Wednesday, June 10, 2009

Family Fun

Wyoming, Ohio (mile 780)

Saturday, June 6, 2009, 6:30 p.m.

We are sitting in a sea of folding chairs on the lawn of Wyoming High School waiting for the school's 125th graduation ceremony to begin. The ritual has been the same for as long as anyone here can remember. And, Dick can remember many—eleven years attendance as a school board member, three as a proud parent, and now the graduation of his oldest grandson, Patrick.

The band plays "Pomp and Circumstance," pairs of undergraduate girls (including granddaughter Kate) process down the center aisle carrying flower-covered arches which they raise ceremoniously, and the graduates pass one-by-one beneath the arches—each girl in a white gown carrying a single red rose, and each boy in a tuxedo with a white jacket, a red rose pinned to his lapel. Somehow no two girls have ever shown up in the same dress, or so they say. After the singing of the National Anthem, one short speech from an adult and short valedictorian and solitarians addresses, the students file down from their seats (in sections segregated by gender) to receive their diplomas as their names are called, and they try to pull one last prank while shaking hands with the authority figures. This year, they tried to stuff dollar bills in their principal's pockets. (When Dick was president of the school board they tried to cover him with stickers.) The graduates recess through the flower arches, are briefly mobbed by well-wishing family members, then head out to their class party on a riverboat.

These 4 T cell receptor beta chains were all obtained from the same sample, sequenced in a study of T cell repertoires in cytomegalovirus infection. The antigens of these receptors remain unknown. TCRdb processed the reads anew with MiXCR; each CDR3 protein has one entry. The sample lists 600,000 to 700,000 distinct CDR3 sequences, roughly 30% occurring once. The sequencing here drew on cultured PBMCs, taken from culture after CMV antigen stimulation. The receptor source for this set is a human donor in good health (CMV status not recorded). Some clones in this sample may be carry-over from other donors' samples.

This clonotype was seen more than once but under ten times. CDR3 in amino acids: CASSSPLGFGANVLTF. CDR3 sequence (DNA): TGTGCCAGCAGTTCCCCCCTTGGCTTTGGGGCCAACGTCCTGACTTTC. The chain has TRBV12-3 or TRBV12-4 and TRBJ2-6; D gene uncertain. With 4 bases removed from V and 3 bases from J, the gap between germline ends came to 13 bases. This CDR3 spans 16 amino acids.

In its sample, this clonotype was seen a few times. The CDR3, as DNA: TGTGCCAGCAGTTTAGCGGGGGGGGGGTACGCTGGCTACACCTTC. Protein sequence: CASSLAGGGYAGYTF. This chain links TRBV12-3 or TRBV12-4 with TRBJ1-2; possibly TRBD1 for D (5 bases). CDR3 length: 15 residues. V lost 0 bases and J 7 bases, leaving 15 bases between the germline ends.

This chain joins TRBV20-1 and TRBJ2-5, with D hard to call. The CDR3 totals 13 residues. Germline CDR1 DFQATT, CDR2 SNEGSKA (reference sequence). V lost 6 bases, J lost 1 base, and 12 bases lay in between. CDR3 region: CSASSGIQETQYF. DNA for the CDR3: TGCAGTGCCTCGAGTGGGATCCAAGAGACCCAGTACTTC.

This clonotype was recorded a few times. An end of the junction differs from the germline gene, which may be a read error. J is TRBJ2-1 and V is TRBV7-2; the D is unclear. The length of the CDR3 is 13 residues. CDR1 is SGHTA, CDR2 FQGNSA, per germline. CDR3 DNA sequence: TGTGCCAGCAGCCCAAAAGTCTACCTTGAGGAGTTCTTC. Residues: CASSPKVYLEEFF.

Sunday Patrick's parents threw a big brunch celebration for family members from far and wide who came to congratulate him.

Patrick's graduation festivities were the centerpiece of our Cincinnati visit, but we shared many other memorable family moments there. Grandson Harrison gave up his bedroom suite and slept on the sofa so we could stay in comfort at his family's house and enjoy sharing their busy life—a pizza picnic at the swim club, a romp with Duncan at the dog park, and time to play and pretend with the five year old twins. We shared alone time with daughter Megan over dinner at our favorite local restaurant. Our visit was short, but filled with pride and joy.


  1. Actually, the dollar bills to Aaron Marshall, principal, was not a prank. It is their first contribution as a class to the Wyoming Alumni Association. However prankally (Rod's word) presented their hearts were in the right place. Jean